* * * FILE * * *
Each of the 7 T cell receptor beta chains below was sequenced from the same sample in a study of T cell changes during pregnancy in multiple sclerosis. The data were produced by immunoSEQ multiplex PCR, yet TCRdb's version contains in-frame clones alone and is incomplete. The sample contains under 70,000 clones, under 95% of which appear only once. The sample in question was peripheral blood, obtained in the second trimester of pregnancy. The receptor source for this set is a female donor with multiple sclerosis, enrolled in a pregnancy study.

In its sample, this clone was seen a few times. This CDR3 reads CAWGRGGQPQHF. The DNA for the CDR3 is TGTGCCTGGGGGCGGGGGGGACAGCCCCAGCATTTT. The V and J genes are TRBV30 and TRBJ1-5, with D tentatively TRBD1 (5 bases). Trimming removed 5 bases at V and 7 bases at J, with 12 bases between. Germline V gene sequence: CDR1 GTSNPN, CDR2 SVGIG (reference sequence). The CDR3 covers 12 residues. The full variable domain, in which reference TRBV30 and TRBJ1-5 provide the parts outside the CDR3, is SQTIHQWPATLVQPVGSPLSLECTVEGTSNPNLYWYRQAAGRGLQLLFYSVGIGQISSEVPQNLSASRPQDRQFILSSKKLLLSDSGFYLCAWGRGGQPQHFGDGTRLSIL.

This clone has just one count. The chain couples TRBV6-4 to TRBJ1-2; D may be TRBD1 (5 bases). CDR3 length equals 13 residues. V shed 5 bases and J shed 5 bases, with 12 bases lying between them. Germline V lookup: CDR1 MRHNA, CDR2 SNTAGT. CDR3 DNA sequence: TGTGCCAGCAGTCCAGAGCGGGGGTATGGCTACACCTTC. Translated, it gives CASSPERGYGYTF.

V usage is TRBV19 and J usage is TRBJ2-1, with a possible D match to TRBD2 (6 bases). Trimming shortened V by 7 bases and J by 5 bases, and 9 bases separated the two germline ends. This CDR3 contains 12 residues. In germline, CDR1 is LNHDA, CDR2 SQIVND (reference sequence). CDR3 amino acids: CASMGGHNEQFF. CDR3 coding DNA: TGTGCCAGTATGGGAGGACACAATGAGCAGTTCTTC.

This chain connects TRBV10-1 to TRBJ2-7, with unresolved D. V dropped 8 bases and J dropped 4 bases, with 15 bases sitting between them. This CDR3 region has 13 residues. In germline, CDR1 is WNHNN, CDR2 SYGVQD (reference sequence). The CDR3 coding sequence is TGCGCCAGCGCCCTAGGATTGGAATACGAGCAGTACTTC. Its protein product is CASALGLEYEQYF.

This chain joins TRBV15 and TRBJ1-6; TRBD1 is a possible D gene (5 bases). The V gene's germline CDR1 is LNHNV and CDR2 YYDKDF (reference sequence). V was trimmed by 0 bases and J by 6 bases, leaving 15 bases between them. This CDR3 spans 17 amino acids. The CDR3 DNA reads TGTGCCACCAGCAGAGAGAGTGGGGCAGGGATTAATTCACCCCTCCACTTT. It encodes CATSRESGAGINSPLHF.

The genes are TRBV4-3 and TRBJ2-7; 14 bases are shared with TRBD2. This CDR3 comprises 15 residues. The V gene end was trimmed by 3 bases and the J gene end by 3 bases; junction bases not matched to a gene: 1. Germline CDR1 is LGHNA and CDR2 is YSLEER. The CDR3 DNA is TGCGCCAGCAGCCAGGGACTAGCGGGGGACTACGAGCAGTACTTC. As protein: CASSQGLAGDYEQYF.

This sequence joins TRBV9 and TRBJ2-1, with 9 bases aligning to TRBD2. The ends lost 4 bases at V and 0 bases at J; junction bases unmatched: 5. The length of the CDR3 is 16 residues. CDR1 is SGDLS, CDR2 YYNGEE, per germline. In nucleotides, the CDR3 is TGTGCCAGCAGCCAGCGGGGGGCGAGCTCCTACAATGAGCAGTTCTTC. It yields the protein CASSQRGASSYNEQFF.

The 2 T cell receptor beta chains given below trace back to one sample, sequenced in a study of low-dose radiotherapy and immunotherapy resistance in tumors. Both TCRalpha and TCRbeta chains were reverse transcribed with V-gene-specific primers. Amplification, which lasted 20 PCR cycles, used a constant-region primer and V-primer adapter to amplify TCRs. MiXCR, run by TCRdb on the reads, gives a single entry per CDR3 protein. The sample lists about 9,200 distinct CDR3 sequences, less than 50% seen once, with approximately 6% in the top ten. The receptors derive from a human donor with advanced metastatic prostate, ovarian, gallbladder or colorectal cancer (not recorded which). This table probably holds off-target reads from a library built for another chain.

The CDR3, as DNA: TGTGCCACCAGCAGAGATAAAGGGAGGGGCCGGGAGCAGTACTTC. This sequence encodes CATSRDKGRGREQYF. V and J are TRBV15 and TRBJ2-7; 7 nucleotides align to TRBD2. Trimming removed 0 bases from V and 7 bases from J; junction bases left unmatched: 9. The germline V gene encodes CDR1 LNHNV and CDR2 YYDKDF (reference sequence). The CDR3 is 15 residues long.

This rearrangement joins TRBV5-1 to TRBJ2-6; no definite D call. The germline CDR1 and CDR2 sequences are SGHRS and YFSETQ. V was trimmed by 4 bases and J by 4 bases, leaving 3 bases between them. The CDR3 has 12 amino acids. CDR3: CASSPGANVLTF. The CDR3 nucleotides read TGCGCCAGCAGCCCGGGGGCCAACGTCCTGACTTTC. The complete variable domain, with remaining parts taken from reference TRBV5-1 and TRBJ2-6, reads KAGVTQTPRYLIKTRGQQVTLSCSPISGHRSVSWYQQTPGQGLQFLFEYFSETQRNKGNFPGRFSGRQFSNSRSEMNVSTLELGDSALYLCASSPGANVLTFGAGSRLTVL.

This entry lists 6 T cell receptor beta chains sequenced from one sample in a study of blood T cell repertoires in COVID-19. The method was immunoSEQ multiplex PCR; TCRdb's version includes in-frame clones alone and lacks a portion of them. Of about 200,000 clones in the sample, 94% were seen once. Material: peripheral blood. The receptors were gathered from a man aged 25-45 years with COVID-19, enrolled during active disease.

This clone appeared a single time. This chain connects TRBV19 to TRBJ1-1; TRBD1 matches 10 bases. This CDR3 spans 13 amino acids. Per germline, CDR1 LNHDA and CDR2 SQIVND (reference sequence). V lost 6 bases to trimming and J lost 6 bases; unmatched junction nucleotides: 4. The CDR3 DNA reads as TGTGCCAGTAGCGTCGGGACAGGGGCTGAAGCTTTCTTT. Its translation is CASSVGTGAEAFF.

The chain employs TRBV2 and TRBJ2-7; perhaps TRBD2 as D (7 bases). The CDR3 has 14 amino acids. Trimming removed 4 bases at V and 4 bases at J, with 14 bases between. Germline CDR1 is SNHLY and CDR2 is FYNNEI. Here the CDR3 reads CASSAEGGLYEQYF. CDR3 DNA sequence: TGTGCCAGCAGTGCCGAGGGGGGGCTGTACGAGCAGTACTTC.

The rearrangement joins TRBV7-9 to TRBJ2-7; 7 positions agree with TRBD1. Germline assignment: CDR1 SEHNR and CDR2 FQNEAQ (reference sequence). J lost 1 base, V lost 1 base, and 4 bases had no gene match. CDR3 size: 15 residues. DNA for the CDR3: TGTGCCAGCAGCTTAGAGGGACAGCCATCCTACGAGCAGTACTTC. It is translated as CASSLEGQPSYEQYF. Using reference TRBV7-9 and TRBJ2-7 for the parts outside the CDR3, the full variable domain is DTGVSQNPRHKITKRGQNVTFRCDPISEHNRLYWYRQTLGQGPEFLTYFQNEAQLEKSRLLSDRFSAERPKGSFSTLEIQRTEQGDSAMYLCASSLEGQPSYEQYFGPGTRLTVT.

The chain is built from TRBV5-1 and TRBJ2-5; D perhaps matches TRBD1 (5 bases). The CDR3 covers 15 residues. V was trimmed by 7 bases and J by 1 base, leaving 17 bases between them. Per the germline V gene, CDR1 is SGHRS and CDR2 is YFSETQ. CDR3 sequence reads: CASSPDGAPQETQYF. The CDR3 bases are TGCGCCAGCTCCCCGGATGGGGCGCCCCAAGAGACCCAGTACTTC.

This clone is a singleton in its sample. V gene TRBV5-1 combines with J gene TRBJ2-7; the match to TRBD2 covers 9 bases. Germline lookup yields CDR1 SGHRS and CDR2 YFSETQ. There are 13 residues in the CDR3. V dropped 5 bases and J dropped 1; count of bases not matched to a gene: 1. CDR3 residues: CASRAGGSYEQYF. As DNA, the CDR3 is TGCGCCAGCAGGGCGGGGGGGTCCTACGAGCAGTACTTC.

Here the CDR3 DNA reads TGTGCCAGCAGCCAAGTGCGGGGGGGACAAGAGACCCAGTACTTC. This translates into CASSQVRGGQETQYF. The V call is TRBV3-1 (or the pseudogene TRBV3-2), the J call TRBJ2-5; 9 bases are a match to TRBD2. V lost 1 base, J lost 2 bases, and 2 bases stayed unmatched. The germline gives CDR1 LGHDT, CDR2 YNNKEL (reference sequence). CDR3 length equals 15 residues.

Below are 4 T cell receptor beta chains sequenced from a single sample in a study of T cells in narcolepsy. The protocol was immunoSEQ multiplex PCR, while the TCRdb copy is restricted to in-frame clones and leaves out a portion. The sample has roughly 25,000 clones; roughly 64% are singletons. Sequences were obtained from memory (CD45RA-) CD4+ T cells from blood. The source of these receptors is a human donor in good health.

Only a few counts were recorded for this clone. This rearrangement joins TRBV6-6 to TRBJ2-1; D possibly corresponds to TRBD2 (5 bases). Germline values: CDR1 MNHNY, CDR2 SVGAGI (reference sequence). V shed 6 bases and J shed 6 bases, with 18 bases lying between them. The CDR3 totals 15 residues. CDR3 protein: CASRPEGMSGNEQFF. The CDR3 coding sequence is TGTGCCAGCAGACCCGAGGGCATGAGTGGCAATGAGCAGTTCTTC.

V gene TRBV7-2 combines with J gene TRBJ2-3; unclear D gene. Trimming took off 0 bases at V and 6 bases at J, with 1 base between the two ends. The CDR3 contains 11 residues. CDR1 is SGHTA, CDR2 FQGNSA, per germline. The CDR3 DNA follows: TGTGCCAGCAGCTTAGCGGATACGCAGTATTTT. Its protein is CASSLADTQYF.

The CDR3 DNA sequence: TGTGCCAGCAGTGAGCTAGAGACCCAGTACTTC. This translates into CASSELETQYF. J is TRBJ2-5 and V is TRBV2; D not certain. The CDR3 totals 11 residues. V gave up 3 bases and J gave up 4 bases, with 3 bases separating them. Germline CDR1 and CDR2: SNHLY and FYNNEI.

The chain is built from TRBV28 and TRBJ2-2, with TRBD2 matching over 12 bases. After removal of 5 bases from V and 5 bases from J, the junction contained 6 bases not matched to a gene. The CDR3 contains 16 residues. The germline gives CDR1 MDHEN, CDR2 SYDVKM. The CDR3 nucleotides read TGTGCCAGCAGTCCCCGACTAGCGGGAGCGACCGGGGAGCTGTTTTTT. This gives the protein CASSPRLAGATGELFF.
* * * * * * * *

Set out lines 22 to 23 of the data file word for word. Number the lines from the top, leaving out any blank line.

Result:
The CDR3 DNA sequence: TGTGCCAGCAGTGAGCTAGAGACCCAGTACTTC. This translates into CASSELETQYF. J is TRBJ2-5 and V is TRBV2; D not certain. The CDR3 totals 11 residues. V gave up 3 bases and J gave up 4 bases, with 3 bases separating them. Germline CDR1 and CDR2: SNHLY and FYNNEI.

The chain is built from TRBV28 and TRBJ2-2, with TRBD2 matching over 12 bases. After removal of 5 bases from V and 5 bases from J, the junction contained 6 bases not matched to a gene. The CDR3 contains 16 residues. The germline gives CDR1 MDHEN, CDR2 SYDVKM. The CDR3 nucleotides read TGTGCCAGCAGTCCCCGACTAGCGGGAGCGACCGGGGAGCTGTTTTTT. This gives the protein CASSPRLAGATGELFF.